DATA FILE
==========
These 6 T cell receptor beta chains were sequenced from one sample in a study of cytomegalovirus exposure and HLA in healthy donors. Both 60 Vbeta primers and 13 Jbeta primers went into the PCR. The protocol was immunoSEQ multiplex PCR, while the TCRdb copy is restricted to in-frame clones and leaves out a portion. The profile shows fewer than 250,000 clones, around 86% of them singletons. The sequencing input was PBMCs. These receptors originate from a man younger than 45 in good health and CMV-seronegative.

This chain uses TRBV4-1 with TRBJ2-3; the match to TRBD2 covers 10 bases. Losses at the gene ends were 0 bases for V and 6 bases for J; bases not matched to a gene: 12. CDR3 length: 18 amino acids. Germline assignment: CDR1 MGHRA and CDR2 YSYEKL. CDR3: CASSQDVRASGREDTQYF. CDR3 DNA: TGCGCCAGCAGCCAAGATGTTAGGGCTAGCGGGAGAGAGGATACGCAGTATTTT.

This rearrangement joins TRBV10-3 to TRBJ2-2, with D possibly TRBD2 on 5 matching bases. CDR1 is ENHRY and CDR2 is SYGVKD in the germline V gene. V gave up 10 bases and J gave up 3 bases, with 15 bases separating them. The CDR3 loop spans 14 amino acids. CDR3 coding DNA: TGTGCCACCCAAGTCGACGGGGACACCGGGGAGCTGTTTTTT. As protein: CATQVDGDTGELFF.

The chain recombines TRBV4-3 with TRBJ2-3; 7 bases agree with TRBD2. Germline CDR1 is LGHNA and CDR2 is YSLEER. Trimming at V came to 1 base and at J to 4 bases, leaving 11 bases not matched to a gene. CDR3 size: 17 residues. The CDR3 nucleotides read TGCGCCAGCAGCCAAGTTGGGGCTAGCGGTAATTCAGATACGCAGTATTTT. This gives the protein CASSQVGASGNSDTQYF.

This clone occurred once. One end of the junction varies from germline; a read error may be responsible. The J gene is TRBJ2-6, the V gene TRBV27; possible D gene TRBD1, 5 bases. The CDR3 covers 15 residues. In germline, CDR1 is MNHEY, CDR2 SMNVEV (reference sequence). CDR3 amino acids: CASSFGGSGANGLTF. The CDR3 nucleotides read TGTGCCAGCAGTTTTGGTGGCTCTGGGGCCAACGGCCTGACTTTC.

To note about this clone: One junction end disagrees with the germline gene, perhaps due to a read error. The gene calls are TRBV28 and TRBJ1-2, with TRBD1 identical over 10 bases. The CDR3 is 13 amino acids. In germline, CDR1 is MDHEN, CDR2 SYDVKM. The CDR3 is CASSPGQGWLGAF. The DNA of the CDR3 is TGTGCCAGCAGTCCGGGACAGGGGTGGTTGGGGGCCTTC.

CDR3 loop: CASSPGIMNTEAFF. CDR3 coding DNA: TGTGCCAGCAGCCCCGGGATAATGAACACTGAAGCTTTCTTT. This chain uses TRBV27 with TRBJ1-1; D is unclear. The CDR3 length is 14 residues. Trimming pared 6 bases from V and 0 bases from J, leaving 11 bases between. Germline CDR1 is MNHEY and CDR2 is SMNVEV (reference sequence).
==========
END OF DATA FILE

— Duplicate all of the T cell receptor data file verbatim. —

These 6 T cell receptor beta chains were sequenced from one sample in a study of cytomegalovirus exposure and HLA in healthy donors. Both 60 Vbeta primers and 13 Jbeta primers went into the PCR. The protocol was immunoSEQ multiplex PCR, while the TCRdb copy is restricted to in-frame clones and leaves out a portion. The profile shows fewer than 250,000 clones, around 86% of them singletons. The sequencing input was PBMCs. These receptors originate from a man younger than 45 in good health and CMV-seronegative.

This chain uses TRBV4-1 with TRBJ2-3; the match to TRBD2 covers 10 bases. Losses at the gene ends were 0 bases for V and 6 bases for J; bases not matched to a gene: 12. CDR3 length: 18 amino acids. Germline assignment: CDR1 MGHRA and CDR2 YSYEKL. CDR3: CASSQDVRASGREDTQYF. CDR3 DNA: TGCGCCAGCAGCCAAGATGTTAGGGCTAGCGGGAGAGAGGATACGCAGTATTTT.

This rearrangement joins TRBV10-3 to TRBJ2-2, with D possibly TRBD2 on 5 matching bases. CDR1 is ENHRY and CDR2 is SYGVKD in the germline V gene. V gave up 10 bases and J gave up 3 bases, with 15 bases separating them. The CDR3 loop spans 14 amino acids. CDR3 coding DNA: TGTGCCACCCAAGTCGACGGGGACACCGGGGAGCTGTTTTTT. As protein: CATQVDGDTGELFF.

The chain recombines TRBV4-3 with TRBJ2-3; 7 bases agree with TRBD2. Germline CDR1 is LGHNA and CDR2 is YSLEER. Trimming at V came to 1 base and at J to 4 bases, leaving 11 bases not matched to a gene. CDR3 size: 17 residues. The CDR3 nucleotides read TGCGCCAGCAGCCAAGTTGGGGCTAGCGGTAATTCAGATACGCAGTATTTT. This gives the protein CASSQVGASGNSDTQYF.

This clone occurred once. One end of the junction varies from germline; a read error may be responsible. The J gene is TRBJ2-6, the V gene TRBV27; possible D gene TRBD1, 5 bases. The CDR3 covers 15 residues. In germline, CDR1 is MNHEY, CDR2 SMNVEV (reference sequence). CDR3 amino acids: CASSFGGSGANGLTF. The CDR3 nucleotides read TGTGCCAGCAGTTTTGGTGGCTCTGGGGCCAACGGCCTGACTTTC.

To note about this clone: One junction end disagrees with the germline gene, perhaps due to a read error. The gene calls are TRBV28 and TRBJ1-2, with TRBD1 identical over 10 bases. The CDR3 is 13 amino acids. In germline, CDR1 is MDHEN, CDR2 SYDVKM. The CDR3 is CASSPGQGWLGAF. The DNA of the CDR3 is TGTGCCAGCAGTCCGGGACAGGGGTGGTTGGGGGCCTTC.

CDR3 loop: CASSPGIMNTEAFF. CDR3 coding DNA: TGTGCCAGCAGCCCCGGGATAATGAACACTGAAGCTTTCTTT. This chain uses TRBV27 with TRBJ1-1; D is unclear. The CDR3 length is 14 residues. Trimming pared 6 bases from V and 0 bases from J, leaving 11 bases between. Germline CDR1 is MNHEY and CDR2 is SMNVEV (reference sequence).